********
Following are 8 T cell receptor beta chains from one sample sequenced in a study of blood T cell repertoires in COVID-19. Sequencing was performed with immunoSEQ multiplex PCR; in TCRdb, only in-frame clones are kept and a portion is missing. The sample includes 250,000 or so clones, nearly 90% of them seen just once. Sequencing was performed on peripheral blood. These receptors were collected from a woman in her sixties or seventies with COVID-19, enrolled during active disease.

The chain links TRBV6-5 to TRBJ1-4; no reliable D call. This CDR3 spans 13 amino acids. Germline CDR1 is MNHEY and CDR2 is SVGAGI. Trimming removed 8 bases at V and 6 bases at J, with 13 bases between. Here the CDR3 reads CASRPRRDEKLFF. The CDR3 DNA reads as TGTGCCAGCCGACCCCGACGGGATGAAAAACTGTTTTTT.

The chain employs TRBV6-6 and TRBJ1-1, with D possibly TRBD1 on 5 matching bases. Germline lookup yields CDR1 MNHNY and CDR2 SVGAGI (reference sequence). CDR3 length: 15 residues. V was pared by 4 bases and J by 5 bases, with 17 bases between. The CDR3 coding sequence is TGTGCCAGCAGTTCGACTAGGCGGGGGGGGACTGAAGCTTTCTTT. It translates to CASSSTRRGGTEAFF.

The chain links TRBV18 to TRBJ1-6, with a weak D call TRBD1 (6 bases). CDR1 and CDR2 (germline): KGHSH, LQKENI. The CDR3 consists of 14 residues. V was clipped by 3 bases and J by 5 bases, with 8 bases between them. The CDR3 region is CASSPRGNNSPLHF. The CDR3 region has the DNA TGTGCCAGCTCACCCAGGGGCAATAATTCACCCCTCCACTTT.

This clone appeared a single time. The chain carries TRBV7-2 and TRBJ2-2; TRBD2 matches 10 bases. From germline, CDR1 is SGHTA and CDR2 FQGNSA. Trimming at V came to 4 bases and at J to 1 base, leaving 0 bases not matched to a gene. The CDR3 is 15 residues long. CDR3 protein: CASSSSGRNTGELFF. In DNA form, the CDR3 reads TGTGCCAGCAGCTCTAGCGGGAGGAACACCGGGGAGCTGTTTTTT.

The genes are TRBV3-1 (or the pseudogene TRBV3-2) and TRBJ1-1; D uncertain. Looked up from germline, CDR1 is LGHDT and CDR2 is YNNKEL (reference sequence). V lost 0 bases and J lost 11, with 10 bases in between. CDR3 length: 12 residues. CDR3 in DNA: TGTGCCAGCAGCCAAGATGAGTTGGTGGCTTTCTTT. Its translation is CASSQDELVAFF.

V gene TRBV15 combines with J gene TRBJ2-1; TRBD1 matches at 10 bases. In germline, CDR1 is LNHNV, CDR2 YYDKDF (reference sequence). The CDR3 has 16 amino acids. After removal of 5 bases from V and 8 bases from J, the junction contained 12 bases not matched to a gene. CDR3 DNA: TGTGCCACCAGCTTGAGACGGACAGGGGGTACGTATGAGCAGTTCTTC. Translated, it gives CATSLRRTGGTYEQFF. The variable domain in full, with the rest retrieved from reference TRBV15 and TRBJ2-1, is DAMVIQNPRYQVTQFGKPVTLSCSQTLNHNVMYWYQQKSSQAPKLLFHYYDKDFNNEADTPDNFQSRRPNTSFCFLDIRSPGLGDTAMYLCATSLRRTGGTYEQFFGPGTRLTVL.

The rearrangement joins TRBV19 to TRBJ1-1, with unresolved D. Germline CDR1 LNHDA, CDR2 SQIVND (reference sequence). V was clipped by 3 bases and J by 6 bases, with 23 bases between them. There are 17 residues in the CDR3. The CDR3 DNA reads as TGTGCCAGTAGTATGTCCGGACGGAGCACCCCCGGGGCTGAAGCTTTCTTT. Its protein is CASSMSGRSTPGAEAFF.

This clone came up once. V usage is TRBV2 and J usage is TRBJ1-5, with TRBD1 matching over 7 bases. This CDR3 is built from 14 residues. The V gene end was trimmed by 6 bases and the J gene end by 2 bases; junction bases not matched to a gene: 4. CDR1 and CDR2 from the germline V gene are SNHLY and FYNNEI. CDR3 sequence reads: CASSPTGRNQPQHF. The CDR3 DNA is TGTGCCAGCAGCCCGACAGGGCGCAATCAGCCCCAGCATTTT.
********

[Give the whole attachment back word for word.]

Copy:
Following are 8 T cell receptor beta chains from one sample sequenced in a study of blood T cell repertoires in COVID-19. Sequencing was performed with immunoSEQ multiplex PCR; in TCRdb, only in-frame clones are kept and a portion is missing. The sample includes 250,000 or so clones, nearly 90% of them seen just once. Sequencing was performed on peripheral blood. These receptors were collected from a woman in her sixties or seventies with COVID-19, enrolled during active disease.

The chain links TRBV6-5 to TRBJ1-4; no reliable D call. This CDR3 spans 13 amino acids. Germline CDR1 is MNHEY and CDR2 is SVGAGI. Trimming removed 8 bases at V and 6 bases at J, with 13 bases between. Here the CDR3 reads CASRPRRDEKLFF. The CDR3 DNA reads as TGTGCCAGCCGACCCCGACGGGATGAAAAACTGTTTTTT.

The chain employs TRBV6-6 and TRBJ1-1, with D possibly TRBD1 on 5 matching bases. Germline lookup yields CDR1 MNHNY and CDR2 SVGAGI (reference sequence). CDR3 length: 15 residues. V was pared by 4 bases and J by 5 bases, with 17 bases between. The CDR3 coding sequence is TGTGCCAGCAGTTCGACTAGGCGGGGGGGGACTGAAGCTTTCTTT. It translates to CASSSTRRGGTEAFF.

The chain links TRBV18 to TRBJ1-6, with a weak D call TRBD1 (6 bases). CDR1 and CDR2 (germline): KGHSH, LQKENI. The CDR3 consists of 14 residues. V was clipped by 3 bases and J by 5 bases, with 8 bases between them. The CDR3 region is CASSPRGNNSPLHF. The CDR3 region has the DNA TGTGCCAGCTCACCCAGGGGCAATAATTCACCCCTCCACTTT.

This clone appeared a single time. The chain carries TRBV7-2 and TRBJ2-2; TRBD2 matches 10 bases. From germline, CDR1 is SGHTA and CDR2 FQGNSA. Trimming at V came to 4 bases and at J to 1 base, leaving 0 bases not matched to a gene. The CDR3 is 15 residues long. CDR3 protein: CASSSSGRNTGELFF. In DNA form, the CDR3 reads TGTGCCAGCAGCTCTAGCGGGAGGAACACCGGGGAGCTGTTTTTT.

The genes are TRBV3-1 (or the pseudogene TRBV3-2) and TRBJ1-1; D uncertain. Looked up from germline, CDR1 is LGHDT and CDR2 is YNNKEL (reference sequence). V lost 0 bases and J lost 11, with 10 bases in between. CDR3 length: 12 residues. CDR3 in DNA: TGTGCCAGCAGCCAAGATGAGTTGGTGGCTTTCTTT. Its translation is CASSQDELVAFF.

V gene TRBV15 combines with J gene TRBJ2-1; TRBD1 matches at 10 bases. In germline, CDR1 is LNHNV, CDR2 YYDKDF (reference sequence). The CDR3 has 16 amino acids. After removal of 5 bases from V and 8 bases from J, the junction contained 12 bases not matched to a gene. CDR3 DNA: TGTGCCACCAGCTTGAGACGGACAGGGGGTACGTATGAGCAGTTCTTC. Translated, it gives CATSLRRTGGTYEQFF. The variable domain in full, with the rest retrieved from reference TRBV15 and TRBJ2-1, is DAMVIQNPRYQVTQFGKPVTLSCSQTLNHNVMYWYQQKSSQAPKLLFHYYDKDFNNEADTPDNFQSRRPNTSFCFLDIRSPGLGDTAMYLCATSLRRTGGTYEQFFGPGTRLTVL.

The rearrangement joins TRBV19 to TRBJ1-1, with unresolved D. Germline CDR1 LNHDA, CDR2 SQIVND (reference sequence). V was clipped by 3 bases and J by 6 bases, with 23 bases between them. There are 17 residues in the CDR3. The CDR3 DNA reads as TGTGCCAGTAGTATGTCCGGACGGAGCACCCCCGGGGCTGAAGCTTTCTTT. Its protein is CASSMSGRSTPGAEAFF.

This clone came up once. V usage is TRBV2 and J usage is TRBJ1-5, with TRBD1 matching over 7 bases. This CDR3 is built from 14 residues. The V gene end was trimmed by 6 bases and the J gene end by 2 bases; junction bases not matched to a gene: 4. CDR1 and CDR2 from the germline V gene are SNHLY and FYNNEI. CDR3 sequence reads: CASSPTGRNQPQHF. The CDR3 DNA is TGTGCCAGCAGCCCGACAGGGCGCAATCAGCCCCAGCATTTT.